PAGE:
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One of the most endearing aspects of J. Cole’s 2014 Forest Hills Drive release was the rapper’s willingness to both literally and figuratively invite fans into his childhood home. Now, Cole is apparently taking it a step further and recently announced plans to use the house as a rent-free haven for single mothers with multiple children.

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Speaking with the Combat Jack show for a lengthy breakdown of his new music, childhood, and rise to success, Cole explained his experience moving from military housing to a trailer park to the single family home that graces his latest album cover. Explaining his excitement as a kid to move into the now-iconic address, Cole said he wants to give other kids that same opportunity.

“In the South, especially in North Carolina, it’s like this,” he said of his family moving to a trailer park when he was 4. “I can’t speak for Atlanta, I’m not from there. But North Carolina is like this. That was my first glimpse of the hood. This is not Eminem8 Mile. Shit was fucked up. No disrespect to people that’s still in the trailers and shit but that’s what it is. It’s very affordable housing. Very affordable. The neighborhood we lived in was fucked up. I was a kid. The reason why it had such a big effect on me is that I was coming from somewhere else. I was coming from a military base. My father was in the army and my mother was too, she got out when she had me. Before I was 1 we moved back [from Germany] to Fayetteville, Fort Bragg.

My parents separated before I was even conscious. After we moved back they were separated. When they got divorced we had to move out of the military quarters ’cause you can only live there if you’re married. That’s like real nice housing, it ain’t no mansion but it’s safe. Everybody got jobs, everybody got benefits ’cause they’re all in the Army. When I’m four years old we have to move; it’s me, my brother, and my mother and we moved to Spring Lake, a little outskirt area of Fayetteville. We moved to the trailer park in Spring Lake. It was my first taste of like, ‘Oh, shit. This is nothing like where we came from.’ I knew the energy was not right. I knew my mother was the only white lady in the neighborhood and there was no man in the house.”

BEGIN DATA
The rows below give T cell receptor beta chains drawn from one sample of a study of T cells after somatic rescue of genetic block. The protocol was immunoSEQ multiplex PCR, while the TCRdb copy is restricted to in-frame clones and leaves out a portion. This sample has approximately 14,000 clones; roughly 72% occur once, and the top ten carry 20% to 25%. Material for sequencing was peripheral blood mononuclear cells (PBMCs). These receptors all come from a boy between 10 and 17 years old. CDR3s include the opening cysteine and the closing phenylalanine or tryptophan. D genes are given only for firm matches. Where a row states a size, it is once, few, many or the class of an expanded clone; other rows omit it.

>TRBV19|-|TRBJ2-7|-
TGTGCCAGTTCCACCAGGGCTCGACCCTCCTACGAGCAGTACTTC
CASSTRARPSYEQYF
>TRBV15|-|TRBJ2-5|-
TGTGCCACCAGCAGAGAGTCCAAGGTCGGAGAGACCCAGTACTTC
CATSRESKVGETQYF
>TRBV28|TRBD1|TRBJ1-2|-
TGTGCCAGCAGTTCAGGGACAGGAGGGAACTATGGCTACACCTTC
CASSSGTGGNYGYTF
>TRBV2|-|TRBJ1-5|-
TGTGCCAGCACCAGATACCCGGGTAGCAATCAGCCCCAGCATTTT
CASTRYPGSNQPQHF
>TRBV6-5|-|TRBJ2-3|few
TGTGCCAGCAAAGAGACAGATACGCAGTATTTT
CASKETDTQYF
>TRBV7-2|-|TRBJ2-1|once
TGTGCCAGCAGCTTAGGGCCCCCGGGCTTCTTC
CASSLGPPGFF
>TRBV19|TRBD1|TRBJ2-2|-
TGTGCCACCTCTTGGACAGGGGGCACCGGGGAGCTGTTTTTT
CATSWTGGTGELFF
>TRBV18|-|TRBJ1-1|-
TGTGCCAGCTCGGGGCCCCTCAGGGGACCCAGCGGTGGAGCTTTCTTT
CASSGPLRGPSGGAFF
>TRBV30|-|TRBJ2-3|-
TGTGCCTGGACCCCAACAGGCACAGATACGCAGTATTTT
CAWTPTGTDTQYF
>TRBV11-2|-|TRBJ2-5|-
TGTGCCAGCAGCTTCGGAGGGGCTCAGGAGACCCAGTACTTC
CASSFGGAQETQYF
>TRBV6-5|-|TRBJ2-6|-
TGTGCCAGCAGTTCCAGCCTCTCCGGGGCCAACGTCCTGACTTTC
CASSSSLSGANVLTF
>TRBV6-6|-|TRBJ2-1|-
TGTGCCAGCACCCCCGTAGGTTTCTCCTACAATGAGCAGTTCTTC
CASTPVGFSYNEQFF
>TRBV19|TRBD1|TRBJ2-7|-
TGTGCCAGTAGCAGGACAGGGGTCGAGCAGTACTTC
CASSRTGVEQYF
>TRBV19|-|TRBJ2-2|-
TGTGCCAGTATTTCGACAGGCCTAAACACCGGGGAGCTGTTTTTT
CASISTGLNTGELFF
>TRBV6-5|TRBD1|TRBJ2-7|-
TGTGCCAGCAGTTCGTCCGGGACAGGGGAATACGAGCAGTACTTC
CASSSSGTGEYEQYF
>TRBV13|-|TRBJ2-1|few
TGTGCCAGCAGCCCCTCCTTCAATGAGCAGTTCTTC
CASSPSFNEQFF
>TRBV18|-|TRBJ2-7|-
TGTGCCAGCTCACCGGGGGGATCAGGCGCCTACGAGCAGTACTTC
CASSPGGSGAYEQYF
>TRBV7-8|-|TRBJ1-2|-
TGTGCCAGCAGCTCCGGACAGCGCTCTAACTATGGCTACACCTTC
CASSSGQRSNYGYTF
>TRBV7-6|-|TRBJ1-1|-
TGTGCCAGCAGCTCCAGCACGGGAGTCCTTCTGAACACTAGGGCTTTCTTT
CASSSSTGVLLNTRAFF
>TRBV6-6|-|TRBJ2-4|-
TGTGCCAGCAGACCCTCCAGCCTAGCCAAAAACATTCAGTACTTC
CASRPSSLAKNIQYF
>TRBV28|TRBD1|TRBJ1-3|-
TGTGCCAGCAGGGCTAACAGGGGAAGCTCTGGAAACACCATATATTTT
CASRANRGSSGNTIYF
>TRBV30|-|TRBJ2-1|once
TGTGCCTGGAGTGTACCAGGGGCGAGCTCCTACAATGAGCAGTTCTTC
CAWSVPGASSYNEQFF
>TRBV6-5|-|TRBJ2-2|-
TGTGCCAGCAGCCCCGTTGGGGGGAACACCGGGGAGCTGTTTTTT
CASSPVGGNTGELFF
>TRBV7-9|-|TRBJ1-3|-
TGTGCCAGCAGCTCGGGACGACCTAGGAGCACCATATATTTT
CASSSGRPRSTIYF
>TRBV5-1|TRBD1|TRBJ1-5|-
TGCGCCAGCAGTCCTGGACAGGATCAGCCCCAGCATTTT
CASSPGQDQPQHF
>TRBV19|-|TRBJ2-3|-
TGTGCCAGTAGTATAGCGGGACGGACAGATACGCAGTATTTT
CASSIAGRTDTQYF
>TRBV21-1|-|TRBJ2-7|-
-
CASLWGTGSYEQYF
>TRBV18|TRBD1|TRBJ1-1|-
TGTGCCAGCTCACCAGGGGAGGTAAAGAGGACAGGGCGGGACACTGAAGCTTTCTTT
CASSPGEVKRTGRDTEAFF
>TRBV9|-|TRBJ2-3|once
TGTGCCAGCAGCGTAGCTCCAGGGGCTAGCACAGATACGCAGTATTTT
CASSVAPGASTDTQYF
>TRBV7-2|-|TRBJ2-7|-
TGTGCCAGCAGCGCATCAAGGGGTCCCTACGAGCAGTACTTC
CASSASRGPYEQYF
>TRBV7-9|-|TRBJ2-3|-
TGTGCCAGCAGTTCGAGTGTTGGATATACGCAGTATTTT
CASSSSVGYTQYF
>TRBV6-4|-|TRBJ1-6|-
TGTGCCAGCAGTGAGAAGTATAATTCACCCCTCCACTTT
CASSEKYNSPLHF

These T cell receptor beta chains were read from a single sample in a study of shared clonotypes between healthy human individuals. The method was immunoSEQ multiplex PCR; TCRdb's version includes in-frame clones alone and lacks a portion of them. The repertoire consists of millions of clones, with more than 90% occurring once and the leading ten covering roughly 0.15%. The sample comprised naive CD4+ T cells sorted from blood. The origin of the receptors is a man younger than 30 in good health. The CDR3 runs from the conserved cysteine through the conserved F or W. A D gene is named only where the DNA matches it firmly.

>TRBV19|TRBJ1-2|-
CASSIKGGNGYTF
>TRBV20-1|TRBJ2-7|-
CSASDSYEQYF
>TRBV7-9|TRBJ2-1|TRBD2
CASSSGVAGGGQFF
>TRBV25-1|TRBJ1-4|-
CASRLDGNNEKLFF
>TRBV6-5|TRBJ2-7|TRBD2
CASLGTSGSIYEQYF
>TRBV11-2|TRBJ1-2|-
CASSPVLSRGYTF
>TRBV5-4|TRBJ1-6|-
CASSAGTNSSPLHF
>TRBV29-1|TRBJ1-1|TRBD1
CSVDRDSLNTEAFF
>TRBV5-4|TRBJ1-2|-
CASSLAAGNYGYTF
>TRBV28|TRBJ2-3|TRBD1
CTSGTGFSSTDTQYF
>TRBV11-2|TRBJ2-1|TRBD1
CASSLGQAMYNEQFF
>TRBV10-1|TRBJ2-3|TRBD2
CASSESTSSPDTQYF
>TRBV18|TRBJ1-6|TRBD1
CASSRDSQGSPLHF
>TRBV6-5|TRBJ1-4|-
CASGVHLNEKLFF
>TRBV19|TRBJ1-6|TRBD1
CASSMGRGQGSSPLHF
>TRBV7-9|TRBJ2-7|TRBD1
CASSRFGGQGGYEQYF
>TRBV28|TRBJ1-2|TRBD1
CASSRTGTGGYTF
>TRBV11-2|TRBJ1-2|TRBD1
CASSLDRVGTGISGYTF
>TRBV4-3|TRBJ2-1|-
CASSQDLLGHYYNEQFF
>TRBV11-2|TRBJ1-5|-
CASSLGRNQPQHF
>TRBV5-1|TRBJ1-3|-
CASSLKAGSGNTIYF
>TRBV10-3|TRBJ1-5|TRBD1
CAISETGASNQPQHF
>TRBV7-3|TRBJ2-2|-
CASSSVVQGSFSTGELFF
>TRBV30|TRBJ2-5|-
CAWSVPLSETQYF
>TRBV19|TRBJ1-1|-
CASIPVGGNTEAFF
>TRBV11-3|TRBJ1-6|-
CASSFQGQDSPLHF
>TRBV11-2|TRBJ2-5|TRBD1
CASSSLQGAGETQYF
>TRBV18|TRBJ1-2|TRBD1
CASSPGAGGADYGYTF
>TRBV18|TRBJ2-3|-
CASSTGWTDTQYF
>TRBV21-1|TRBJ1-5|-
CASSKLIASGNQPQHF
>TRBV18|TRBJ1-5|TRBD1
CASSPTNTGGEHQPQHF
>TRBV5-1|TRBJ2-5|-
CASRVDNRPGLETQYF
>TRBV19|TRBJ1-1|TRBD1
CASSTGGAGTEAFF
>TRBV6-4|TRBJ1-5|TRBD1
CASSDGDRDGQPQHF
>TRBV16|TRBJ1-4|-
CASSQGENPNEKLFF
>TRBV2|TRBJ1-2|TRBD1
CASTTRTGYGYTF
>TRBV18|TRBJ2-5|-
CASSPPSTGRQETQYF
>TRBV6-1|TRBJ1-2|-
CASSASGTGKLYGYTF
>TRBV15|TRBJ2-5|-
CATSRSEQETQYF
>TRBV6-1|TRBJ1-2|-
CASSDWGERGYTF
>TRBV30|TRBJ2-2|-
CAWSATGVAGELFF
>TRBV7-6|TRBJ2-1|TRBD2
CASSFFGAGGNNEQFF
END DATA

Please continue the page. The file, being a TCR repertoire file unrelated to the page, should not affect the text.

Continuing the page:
Detailing the family dynamics that allowed Cole, his brother, and mother to move to Forest Hills Drive, the N.C. emcee opened up about hearing the news his mother had lost the house and his decision years later to buy it back himself. While he says he doesn’t live there himself, Cole broke down his ambition to flip the property into something more.

“Nah, I don’t really live there,” he said. “What we gon’ do, we still working it out right now, obviously it’s a detailed, fragile situation I don’t wanna play with. My goal is to have that be a haven for families. So every two years a new family will come in, they live rent-free. The idea is that it’s a single mother with multiple kids and she’s coming from a place where all her kids is sharing a room. She might have two, three kids, they’re sharing a room. She gets to come here rent free. I want her kids to feel how I felt when we got to the house.”

Still, Cole joked about the unwanted attention the property has gotten since the album release.

“By the way, tell people to stop going to my house and sitting on my roof taking pictures,” he said. “And they stealing the fucking street sign.”

Elsewhere in the conversation, Cole spoke more generally about life and his current success.

“When I was at my brokest and before the deal when we was trying to get on, I was so happy,” he said. “Even though I was living in the future I was living so hopeful in the future. I had faith. It was hope and faith. I was appreciating the journey because I was sure of what was to come. Somewhere along the line, in the midst of all the pressure, the attachments to expectations [came]. Like, ‘No, I want it go like this. Oh no.’ That led to frustration. What if? What if I ain’t really what they [saying].”

“Appreciation is everything,” he also said. “Life could be both beautiful or ugly depending on how you look at it. It could be both hard and blessed. Heaven or hell. It’s all within us. The devil is in us. God is in us. All of these things are within us. It’s just how we choose to view it, it’s the decisions we make, how we decided to view it.”

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